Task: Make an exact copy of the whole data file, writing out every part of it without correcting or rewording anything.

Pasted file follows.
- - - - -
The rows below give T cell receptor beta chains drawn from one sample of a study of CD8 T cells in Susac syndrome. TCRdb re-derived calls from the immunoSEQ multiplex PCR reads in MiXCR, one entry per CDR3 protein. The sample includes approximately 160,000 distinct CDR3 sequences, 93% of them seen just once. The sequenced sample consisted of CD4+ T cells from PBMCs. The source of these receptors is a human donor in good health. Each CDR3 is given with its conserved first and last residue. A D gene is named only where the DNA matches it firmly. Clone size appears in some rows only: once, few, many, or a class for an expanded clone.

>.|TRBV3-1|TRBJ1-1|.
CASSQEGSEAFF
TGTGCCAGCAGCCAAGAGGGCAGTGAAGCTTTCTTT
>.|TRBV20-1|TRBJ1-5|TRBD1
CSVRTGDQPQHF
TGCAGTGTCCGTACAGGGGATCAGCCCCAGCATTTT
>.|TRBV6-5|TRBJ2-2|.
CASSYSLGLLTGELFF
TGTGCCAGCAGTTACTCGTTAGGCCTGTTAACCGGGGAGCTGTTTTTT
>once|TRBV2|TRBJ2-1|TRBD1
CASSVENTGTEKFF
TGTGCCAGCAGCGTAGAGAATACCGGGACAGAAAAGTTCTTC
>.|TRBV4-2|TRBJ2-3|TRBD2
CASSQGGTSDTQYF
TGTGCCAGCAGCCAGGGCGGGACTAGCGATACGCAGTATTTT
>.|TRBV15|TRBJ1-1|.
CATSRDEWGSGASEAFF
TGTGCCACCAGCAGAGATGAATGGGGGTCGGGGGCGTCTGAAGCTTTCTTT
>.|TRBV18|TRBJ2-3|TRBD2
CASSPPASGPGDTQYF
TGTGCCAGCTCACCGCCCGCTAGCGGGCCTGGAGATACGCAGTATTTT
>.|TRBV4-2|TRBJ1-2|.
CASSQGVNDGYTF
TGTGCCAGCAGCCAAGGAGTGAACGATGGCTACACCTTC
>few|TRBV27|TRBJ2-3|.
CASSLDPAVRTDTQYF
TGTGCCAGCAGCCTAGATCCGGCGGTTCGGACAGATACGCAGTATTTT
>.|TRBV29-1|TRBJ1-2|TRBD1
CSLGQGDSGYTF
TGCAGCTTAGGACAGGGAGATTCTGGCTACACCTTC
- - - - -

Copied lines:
The rows below give T cell receptor beta chains drawn from one sample of a study of CD8 T cells in Susac syndrome. TCRdb re-derived calls from the immunoSEQ multiplex PCR reads in MiXCR, one entry per CDR3 protein. The sample includes approximately 160,000 distinct CDR3 sequences, 93% of them seen just once. The sequenced sample consisted of CD4+ T cells from PBMCs. The source of these receptors is a human donor in good health. Each CDR3 is given with its conserved first and last residue. A D gene is named only where the DNA matches it firmly. Clone size appears in some rows only: once, few, many, or a class for an expanded clone.

>.|TRBV3-1|TRBJ1-1|.
CASSQEGSEAFF
TGTGCCAGCAGCCAAGAGGGCAGTGAAGCTTTCTTT
>.|TRBV20-1|TRBJ1-5|TRBD1
CSVRTGDQPQHF
TGCAGTGTCCGTACAGGGGATCAGCCCCAGCATTTT
>.|TRBV6-5|TRBJ2-2|.
CASSYSLGLLTGELFF
TGTGCCAGCAGTTACTCGTTAGGCCTGTTAACCGGGGAGCTGTTTTTT
>once|TRBV2|TRBJ2-1|TRBD1
CASSVENTGTEKFF
TGTGCCAGCAGCGTAGAGAATACCGGGACAGAAAAGTTCTTC
>.|TRBV4-2|TRBJ2-3|TRBD2
CASSQGGTSDTQYF
TGTGCCAGCAGCCAGGGCGGGACTAGCGATACGCAGTATTTT
>.|TRBV15|TRBJ1-1|.
CATSRDEWGSGASEAFF
TGTGCCACCAGCAGAGATGAATGGGGGTCGGGGGCGTCTGAAGCTTTCTTT
>.|TRBV18|TRBJ2-3|TRBD2
CASSPPASGPGDTQYF
TGTGCCAGCTCACCGCCCGCTAGCGGGCCTGGAGATACGCAGTATTTT
>.|TRBV4-2|TRBJ1-2|.
CASSQGVNDGYTF
TGTGCCAGCAGCCAAGGAGTGAACGATGGCTACACCTTC
>few|TRBV27|TRBJ2-3|.
CASSLDPAVRTDTQYF
TGTGCCAGCAGCCTAGATCCGGCGGTTCGGACAGATACGCAGTATTTT
>.|TRBV29-1|TRBJ1-2|TRBD1
CSLGQGDSGYTF
TGCAGCTTAGGACAGGGAGATTCTGGCTACACCTTC